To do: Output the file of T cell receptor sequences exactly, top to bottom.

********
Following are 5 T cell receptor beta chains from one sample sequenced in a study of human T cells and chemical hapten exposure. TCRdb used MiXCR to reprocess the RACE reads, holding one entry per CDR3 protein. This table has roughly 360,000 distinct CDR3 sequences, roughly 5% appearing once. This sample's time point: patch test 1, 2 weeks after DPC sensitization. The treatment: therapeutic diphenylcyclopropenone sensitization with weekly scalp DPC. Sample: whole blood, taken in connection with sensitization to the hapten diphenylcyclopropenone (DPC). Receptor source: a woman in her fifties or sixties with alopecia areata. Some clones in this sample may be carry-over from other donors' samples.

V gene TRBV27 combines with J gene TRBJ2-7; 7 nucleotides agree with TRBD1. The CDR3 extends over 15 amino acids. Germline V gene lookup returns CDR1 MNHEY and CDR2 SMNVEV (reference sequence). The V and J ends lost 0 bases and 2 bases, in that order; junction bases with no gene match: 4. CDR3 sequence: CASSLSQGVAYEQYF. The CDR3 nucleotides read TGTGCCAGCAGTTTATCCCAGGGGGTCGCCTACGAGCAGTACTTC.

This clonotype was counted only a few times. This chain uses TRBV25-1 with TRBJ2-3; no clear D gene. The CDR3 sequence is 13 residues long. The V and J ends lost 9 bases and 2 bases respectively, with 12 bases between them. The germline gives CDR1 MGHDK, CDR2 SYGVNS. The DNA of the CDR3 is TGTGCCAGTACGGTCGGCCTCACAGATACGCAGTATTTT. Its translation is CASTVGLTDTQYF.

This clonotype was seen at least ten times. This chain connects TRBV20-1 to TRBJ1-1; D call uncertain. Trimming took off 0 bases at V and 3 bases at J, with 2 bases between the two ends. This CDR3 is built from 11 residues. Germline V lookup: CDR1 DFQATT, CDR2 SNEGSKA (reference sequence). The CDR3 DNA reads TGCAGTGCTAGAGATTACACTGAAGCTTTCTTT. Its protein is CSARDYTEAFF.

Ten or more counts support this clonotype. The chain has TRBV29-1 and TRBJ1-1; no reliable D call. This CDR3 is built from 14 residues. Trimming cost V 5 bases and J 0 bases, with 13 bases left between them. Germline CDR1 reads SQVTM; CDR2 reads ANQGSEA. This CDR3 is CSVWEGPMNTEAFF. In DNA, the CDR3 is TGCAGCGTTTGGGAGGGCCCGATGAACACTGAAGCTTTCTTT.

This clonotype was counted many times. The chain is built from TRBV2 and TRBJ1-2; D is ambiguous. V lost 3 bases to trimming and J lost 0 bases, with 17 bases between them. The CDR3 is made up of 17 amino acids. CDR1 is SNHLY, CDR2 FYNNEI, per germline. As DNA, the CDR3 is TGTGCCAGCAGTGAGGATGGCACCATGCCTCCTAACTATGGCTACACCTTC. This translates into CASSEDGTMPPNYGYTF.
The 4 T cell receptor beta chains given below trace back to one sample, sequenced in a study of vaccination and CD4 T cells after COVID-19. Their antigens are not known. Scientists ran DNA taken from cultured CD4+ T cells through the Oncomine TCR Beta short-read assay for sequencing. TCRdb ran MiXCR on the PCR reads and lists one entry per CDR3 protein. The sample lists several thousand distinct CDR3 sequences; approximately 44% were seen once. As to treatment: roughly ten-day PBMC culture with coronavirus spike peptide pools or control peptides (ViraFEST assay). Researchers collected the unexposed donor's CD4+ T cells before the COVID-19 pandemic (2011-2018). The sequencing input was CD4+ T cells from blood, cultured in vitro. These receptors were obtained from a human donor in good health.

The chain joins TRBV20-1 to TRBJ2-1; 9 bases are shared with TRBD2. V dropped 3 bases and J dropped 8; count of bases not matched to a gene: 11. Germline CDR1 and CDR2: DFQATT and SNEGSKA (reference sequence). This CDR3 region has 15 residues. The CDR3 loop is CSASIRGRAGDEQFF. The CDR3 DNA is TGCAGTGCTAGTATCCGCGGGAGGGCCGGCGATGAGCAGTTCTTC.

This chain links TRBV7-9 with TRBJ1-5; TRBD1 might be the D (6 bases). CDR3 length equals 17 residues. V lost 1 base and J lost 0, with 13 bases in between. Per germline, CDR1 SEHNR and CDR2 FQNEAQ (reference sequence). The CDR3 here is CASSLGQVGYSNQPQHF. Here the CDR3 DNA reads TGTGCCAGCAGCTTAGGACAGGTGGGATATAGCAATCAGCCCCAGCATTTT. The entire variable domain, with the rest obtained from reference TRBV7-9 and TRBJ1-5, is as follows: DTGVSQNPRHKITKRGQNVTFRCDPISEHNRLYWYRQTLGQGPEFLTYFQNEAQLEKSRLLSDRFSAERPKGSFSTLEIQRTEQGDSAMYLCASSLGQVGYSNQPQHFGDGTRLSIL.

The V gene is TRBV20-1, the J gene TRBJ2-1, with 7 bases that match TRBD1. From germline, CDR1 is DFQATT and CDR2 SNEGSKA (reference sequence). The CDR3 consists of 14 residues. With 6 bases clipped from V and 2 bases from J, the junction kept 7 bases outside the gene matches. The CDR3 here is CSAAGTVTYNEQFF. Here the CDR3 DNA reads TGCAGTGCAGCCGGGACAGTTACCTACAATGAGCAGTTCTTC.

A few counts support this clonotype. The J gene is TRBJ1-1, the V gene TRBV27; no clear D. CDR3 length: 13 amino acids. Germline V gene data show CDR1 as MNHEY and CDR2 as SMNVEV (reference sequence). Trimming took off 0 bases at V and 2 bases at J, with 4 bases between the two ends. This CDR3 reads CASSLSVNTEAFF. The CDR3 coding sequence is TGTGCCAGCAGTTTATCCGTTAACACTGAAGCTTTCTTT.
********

Following are 5 T cell receptor beta chains from one sample sequenced in a study of human T cells and chemical hapten exposure. TCRdb used MiXCR to reprocess the RACE reads, holding one entry per CDR3 protein. This table has roughly 360,000 distinct CDR3 sequences, roughly 5% appearing once. This sample's time point: patch test 1, 2 weeks after DPC sensitization. The treatment: therapeutic diphenylcyclopropenone sensitization with weekly scalp DPC. Sample: whole blood, taken in connection with sensitization to the hapten diphenylcyclopropenone (DPC). Receptor source: a woman in her fifties or sixties with alopecia areata. Some clones in this sample may be carry-over from other donors' samples.

V gene TRBV27 combines with J gene TRBJ2-7; 7 nucleotides agree with TRBD1. The CDR3 extends over 15 amino acids. Germline V gene lookup returns CDR1 MNHEY and CDR2 SMNVEV (reference sequence). The V and J ends lost 0 bases and 2 bases, in that order; junction bases with no gene match: 4. CDR3 sequence: CASSLSQGVAYEQYF. The CDR3 nucleotides read TGTGCCAGCAGTTTATCCCAGGGGGTCGCCTACGAGCAGTACTTC.

This clonotype was counted only a few times. This chain uses TRBV25-1 with TRBJ2-3; no clear D gene. The CDR3 sequence is 13 residues long. The V and J ends lost 9 bases and 2 bases respectively, with 12 bases between them. The germline gives CDR1 MGHDK, CDR2 SYGVNS. The DNA of the CDR3 is TGTGCCAGTACGGTCGGCCTCACAGATACGCAGTATTTT. Its translation is CASTVGLTDTQYF.

This clonotype was seen at least ten times. This chain connects TRBV20-1 to TRBJ1-1; D call uncertain. Trimming took off 0 bases at V and 3 bases at J, with 2 bases between the two ends. This CDR3 is built from 11 residues. Germline V lookup: CDR1 DFQATT, CDR2 SNEGSKA (reference sequence). The CDR3 DNA reads TGCAGTGCTAGAGATTACACTGAAGCTTTCTTT. Its protein is CSARDYTEAFF.

Ten or more counts support this clonotype. The chain has TRBV29-1 and TRBJ1-1; no reliable D call. This CDR3 is built from 14 residues. Trimming cost V 5 bases and J 0 bases, with 13 bases left between them. Germline CDR1 reads SQVTM; CDR2 reads ANQGSEA. This CDR3 is CSVWEGPMNTEAFF. In DNA, the CDR3 is TGCAGCGTTTGGGAGGGCCCGATGAACACTGAAGCTTTCTTT.

This clonotype was counted many times. The chain is built from TRBV2 and TRBJ1-2; D is ambiguous. V lost 3 bases to trimming and J lost 0 bases, with 17 bases between them. The CDR3 is made up of 17 amino acids. CDR1 is SNHLY, CDR2 FYNNEI, per germline. As DNA, the CDR3 is TGTGCCAGCAGTGAGGATGGCACCATGCCTCCTAACTATGGCTACACCTTC. This translates into CASSEDGTMPPNYGYTF.
The 4 T cell receptor beta chains given below trace back to one sample, sequenced in a study of vaccination and CD4 T cells after COVID-19. Their antigens are not known. Scientists ran DNA taken from cultured CD4+ T cells through the Oncomine TCR Beta short-read assay for sequencing. TCRdb ran MiXCR on the PCR reads and lists one entry per CDR3 protein. The sample lists several thousand distinct CDR3 sequences; approximately 44% were seen once. As to treatment: roughly ten-day PBMC culture with coronavirus spike peptide pools or control peptides (ViraFEST assay). Researchers collected the unexposed donor's CD4+ T cells before the COVID-19 pandemic (2011-2018). The sequencing input was CD4+ T cells from blood, cultured in vitro. These receptors were obtained from a human donor in good health.

The chain joins TRBV20-1 to TRBJ2-1; 9 bases are shared with TRBD2. V dropped 3 bases and J dropped 8; count of bases not matched to a gene: 11. Germline CDR1 and CDR2: DFQATT and SNEGSKA (reference sequence). This CDR3 region has 15 residues. The CDR3 loop is CSASIRGRAGDEQFF. The CDR3 DNA is TGCAGTGCTAGTATCCGCGGGAGGGCCGGCGATGAGCAGTTCTTC.

This chain links TRBV7-9 with TRBJ1-5; TRBD1 might be the D (6 bases). CDR3 length equals 17 residues. V lost 1 base and J lost 0, with 13 bases in between. Per germline, CDR1 SEHNR and CDR2 FQNEAQ (reference sequence). The CDR3 here is CASSLGQVGYSNQPQHF. Here the CDR3 DNA reads TGTGCCAGCAGCTTAGGACAGGTGGGATATAGCAATCAGCCCCAGCATTTT. The entire variable domain, with the rest obtained from reference TRBV7-9 and TRBJ1-5, is as follows: DTGVSQNPRHKITKRGQNVTFRCDPISEHNRLYWYRQTLGQGPEFLTYFQNEAQLEKSRLLSDRFSAERPKGSFSTLEIQRTEQGDSAMYLCASSLGQVGYSNQPQHFGDGTRLSIL.

The V gene is TRBV20-1, the J gene TRBJ2-1, with 7 bases that match TRBD1. From germline, CDR1 is DFQATT and CDR2 SNEGSKA (reference sequence). The CDR3 consists of 14 residues. With 6 bases clipped from V and 2 bases from J, the junction kept 7 bases outside the gene matches. The CDR3 here is CSAAGTVTYNEQFF. Here the CDR3 DNA reads TGCAGTGCAGCCGGGACAGTTACCTACAATGAGCAGTTCTTC.

A few counts support this clonotype. The J gene is TRBJ1-1, the V gene TRBV27; no clear D. CDR3 length: 13 amino acids. Germline V gene data show CDR1 as MNHEY and CDR2 as SMNVEV (reference sequence). Trimming took off 0 bases at V and 2 bases at J, with 4 bases between the two ends. This CDR3 reads CASSLSVNTEAFF. The CDR3 coding sequence is TGTGCCAGCAGTTTATCCGTTAACACTGAAGCTTTCTTT.